Our Daily Bread is a good movie in the same way that Herbert J. Biberman’s Salt of the Earth is a good movie. Both films promote ideas that were being intentionally suppressed in the United States and both films wear their politics on their sleeves. Both films are intended to rouse the people against the exploitation of the labor force by the rich, but are a bit too earnest for their own good. The lesson in Our Daily Bread is a good one, but the GDR’s failure to live up to its own rhetoric helped capitalists such as Ronald Reagan and Margaret Thatcher neutralize the message and bury the ideals.

IMDB page for the film.

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1. Based on the popular children’s book by Erich Kästner, Emil and the Detectives was directed by Gerhard Lamprecht, who

© Jim Morton and East German Cinema Blog, 2018. Unauthorized use and/or duplication of this material without express and written permission from this site’s author and/or owner is strictly prohibited. Excerpts and links may be used, provided that full and clear credit is given to Jim Morton and East German Cinema Blog with appropriate and specific direction to the original content.

Kaskade Ruckwarts
The title of Bailing Out (Kaskade rückwärts) refers to a particularly tricky equestrian move where the rider, rather than performing an emergency dismount by a normal method, does a backwards somersault off the rear of the horse. The move is ably demonstrated in the film and is impressive, but it’s really a stunt move that no horse rider is likely to use unless they like to show off and don’t mind a few broken bones in the learning process. In the context of the film, the move also refers to the sudden decision of a dispatcher named Maja (Marion Wiegmann) to “bail out” of her placid small town existence and start things anew in the city. Her husband had died and Maja is having trouble moving on, much to the consternation of her teenage daughter, who sees her mother settling into a rut. Maja eventually decides to go for it. She moves to the city and starts learning to become a train conductor. Teaching her the ropes is Gerd (Siegfried Höchst), a crusty, lifelong bachelor who manages, somehow, to be both stodgy and eccentric. Playing matchmaker for Maja is Carola (Johanna Schall), a frustrated wife who is living the single life vicariously through Maja.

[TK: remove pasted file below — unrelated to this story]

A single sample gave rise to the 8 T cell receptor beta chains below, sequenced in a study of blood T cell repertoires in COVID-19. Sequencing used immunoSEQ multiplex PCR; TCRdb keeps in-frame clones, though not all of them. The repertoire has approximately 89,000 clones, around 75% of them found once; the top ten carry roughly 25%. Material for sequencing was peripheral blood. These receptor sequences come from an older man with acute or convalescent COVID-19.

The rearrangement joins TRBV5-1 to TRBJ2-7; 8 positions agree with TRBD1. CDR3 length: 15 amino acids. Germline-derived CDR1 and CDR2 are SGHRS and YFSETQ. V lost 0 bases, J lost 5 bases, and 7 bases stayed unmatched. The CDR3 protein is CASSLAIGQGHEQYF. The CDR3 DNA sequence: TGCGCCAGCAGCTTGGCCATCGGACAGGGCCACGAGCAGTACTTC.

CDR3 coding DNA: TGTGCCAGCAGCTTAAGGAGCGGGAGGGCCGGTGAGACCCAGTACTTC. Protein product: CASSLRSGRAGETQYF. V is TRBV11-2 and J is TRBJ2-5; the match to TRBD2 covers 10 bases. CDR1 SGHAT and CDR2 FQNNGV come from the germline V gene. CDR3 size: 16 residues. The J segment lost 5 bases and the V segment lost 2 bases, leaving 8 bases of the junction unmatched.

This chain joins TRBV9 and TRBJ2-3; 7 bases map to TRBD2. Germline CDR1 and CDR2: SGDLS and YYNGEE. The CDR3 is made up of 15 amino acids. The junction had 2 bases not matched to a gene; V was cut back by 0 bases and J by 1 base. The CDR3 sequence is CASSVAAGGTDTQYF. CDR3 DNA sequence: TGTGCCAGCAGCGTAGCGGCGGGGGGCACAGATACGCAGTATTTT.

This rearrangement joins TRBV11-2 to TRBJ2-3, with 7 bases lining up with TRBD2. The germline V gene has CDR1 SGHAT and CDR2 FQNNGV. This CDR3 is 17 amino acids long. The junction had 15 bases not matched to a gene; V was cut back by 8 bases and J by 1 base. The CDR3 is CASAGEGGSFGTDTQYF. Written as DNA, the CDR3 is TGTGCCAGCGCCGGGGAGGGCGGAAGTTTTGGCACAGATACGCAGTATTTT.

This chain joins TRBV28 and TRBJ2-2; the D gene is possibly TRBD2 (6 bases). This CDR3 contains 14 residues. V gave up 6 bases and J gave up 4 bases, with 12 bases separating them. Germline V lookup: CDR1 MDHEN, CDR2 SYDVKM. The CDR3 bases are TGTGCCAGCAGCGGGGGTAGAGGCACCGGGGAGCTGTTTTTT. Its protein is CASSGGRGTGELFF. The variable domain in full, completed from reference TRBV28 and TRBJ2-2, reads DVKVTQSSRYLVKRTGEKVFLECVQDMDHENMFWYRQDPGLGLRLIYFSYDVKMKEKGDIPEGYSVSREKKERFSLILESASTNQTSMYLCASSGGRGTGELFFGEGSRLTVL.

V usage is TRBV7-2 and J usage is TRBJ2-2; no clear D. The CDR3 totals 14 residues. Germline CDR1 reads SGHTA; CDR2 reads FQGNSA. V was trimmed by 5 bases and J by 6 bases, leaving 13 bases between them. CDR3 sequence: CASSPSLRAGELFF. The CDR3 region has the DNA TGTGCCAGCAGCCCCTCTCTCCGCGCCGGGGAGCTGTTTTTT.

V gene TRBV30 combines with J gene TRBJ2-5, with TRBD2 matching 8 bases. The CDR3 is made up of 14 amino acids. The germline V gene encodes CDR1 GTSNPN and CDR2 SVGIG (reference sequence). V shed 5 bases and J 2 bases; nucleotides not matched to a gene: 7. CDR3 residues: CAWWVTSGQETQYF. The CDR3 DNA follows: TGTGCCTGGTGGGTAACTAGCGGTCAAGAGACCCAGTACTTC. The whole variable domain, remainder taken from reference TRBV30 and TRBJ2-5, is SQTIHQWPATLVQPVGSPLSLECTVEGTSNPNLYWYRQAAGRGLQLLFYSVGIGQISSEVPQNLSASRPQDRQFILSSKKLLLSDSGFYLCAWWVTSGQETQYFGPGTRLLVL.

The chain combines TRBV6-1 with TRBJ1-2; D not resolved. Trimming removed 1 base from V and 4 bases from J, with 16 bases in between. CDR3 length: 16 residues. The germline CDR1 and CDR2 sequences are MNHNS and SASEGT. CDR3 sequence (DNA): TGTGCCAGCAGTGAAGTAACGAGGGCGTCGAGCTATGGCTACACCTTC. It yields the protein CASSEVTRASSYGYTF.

While DEFA prided itself (with some justification) on films told from a female perspective, the fact is, most of these films were made by men. It is interesting to compare this film, which was directed by Iris Gusner—the only female film director working at DEFA at the time—with Egon Günther’s Her Third, which covers similar territory, but was written and directed by men. Curiously, Her Third is harsher in its criticism of male behavior than Gusner’s film. Bailing Out offers a more nuanced picture of things. The men here are still problematic, but not simply because they are pigs. Some are just oddballs who probably will never meet a woman—or any other person, for that matter—that they can relate to; and the women have their own problems. For a while, it looks like Maja might start a relationship with the music teacher Toni (Jaecki Schwarz), who praises her singing, but who is more interested in her voice than being a boyfriend. We know where this film is heading, and it eventually gets there in its sweet, oddball way.